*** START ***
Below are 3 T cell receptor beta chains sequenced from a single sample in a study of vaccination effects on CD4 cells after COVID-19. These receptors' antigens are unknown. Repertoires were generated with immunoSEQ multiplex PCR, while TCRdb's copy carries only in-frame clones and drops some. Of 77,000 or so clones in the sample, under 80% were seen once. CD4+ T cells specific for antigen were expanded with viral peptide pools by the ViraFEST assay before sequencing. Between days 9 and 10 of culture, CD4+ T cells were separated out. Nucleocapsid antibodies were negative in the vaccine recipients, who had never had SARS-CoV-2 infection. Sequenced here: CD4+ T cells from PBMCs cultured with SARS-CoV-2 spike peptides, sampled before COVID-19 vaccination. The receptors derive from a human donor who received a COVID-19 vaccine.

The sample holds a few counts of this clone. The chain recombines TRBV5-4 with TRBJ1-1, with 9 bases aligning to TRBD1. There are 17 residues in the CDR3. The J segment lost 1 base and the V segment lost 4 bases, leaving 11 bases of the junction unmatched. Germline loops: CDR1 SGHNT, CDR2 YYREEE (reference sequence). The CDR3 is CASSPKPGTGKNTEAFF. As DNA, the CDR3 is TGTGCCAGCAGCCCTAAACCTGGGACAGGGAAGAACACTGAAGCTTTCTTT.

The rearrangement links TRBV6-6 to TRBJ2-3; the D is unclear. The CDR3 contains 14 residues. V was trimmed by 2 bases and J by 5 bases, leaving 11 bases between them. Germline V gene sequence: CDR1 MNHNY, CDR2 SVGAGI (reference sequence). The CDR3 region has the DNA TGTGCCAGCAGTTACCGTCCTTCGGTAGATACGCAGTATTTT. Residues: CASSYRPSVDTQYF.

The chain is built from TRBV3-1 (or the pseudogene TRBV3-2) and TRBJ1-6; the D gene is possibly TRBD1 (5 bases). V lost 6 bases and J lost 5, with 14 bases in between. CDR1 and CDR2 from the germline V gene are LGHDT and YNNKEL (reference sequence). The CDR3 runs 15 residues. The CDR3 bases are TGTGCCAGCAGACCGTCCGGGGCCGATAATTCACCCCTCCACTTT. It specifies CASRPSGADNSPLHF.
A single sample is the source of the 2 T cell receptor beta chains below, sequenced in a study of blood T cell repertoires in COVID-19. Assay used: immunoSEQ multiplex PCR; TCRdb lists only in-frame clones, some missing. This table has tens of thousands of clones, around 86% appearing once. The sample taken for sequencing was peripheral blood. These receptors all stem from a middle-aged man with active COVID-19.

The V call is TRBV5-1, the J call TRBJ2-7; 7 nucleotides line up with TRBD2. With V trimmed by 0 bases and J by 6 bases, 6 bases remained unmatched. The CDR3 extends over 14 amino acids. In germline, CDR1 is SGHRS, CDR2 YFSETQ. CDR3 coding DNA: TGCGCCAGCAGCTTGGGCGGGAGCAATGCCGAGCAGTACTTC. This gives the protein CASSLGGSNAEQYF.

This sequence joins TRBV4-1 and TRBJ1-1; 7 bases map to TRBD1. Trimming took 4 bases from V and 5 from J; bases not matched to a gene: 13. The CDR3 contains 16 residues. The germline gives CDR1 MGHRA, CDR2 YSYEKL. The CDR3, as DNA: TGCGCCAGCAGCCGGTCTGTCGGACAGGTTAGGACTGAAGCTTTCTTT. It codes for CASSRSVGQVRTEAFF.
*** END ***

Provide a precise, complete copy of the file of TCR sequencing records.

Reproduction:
Below are 3 T cell receptor beta chains sequenced from a single sample in a study of vaccination effects on CD4 cells after COVID-19. These receptors' antigens are unknown. Repertoires were generated with immunoSEQ multiplex PCR, while TCRdb's copy carries only in-frame clones and drops some. Of 77,000 or so clones in the sample, under 80% were seen once. CD4+ T cells specific for antigen were expanded with viral peptide pools by the ViraFEST assay before sequencing. Between days 9 and 10 of culture, CD4+ T cells were separated out. Nucleocapsid antibodies were negative in the vaccine recipients, who had never had SARS-CoV-2 infection. Sequenced here: CD4+ T cells from PBMCs cultured with SARS-CoV-2 spike peptides, sampled before COVID-19 vaccination. The receptors derive from a human donor who received a COVID-19 vaccine.

The sample holds a few counts of this clone. The chain recombines TRBV5-4 with TRBJ1-1, with 9 bases aligning to TRBD1. There are 17 residues in the CDR3. The J segment lost 1 base and the V segment lost 4 bases, leaving 11 bases of the junction unmatched. Germline loops: CDR1 SGHNT, CDR2 YYREEE (reference sequence). The CDR3 is CASSPKPGTGKNTEAFF. As DNA, the CDR3 is TGTGCCAGCAGCCCTAAACCTGGGACAGGGAAGAACACTGAAGCTTTCTTT.

The rearrangement links TRBV6-6 to TRBJ2-3; the D is unclear. The CDR3 contains 14 residues. V was trimmed by 2 bases and J by 5 bases, leaving 11 bases between them. Germline V gene sequence: CDR1 MNHNY, CDR2 SVGAGI (reference sequence). The CDR3 region has the DNA TGTGCCAGCAGTTACCGTCCTTCGGTAGATACGCAGTATTTT. Residues: CASSYRPSVDTQYF.

The chain is built from TRBV3-1 (or the pseudogene TRBV3-2) and TRBJ1-6; the D gene is possibly TRBD1 (5 bases). V lost 6 bases and J lost 5, with 14 bases in between. CDR1 and CDR2 from the germline V gene are LGHDT and YNNKEL (reference sequence). The CDR3 runs 15 residues. The CDR3 bases are TGTGCCAGCAGACCGTCCGGGGCCGATAATTCACCCCTCCACTTT. It specifies CASRPSGADNSPLHF.
A single sample is the source of the 2 T cell receptor beta chains below, sequenced in a study of blood T cell repertoires in COVID-19. Assay used: immunoSEQ multiplex PCR; TCRdb lists only in-frame clones, some missing. This table has tens of thousands of clones, around 86% appearing once. The sample taken for sequencing was peripheral blood. These receptors all stem from a middle-aged man with active COVID-19.

The V call is TRBV5-1, the J call TRBJ2-7; 7 nucleotides line up with TRBD2. With V trimmed by 0 bases and J by 6 bases, 6 bases remained unmatched. The CDR3 extends over 14 amino acids. In germline, CDR1 is SGHRS, CDR2 YFSETQ. CDR3 coding DNA: TGCGCCAGCAGCTTGGGCGGGAGCAATGCCGAGCAGTACTTC. This gives the protein CASSLGGSNAEQYF.

This sequence joins TRBV4-1 and TRBJ1-1; 7 bases map to TRBD1. Trimming took 4 bases from V and 5 from J; bases not matched to a gene: 13. The CDR3 contains 16 residues. The germline gives CDR1 MGHRA, CDR2 YSYEKL. The CDR3, as DNA: TGCGCCAGCAGCCGGTCTGTCGGACAGGTTAGGACTGAAGCTTTCTTT. It codes for CASSRSVGQVRTEAFF.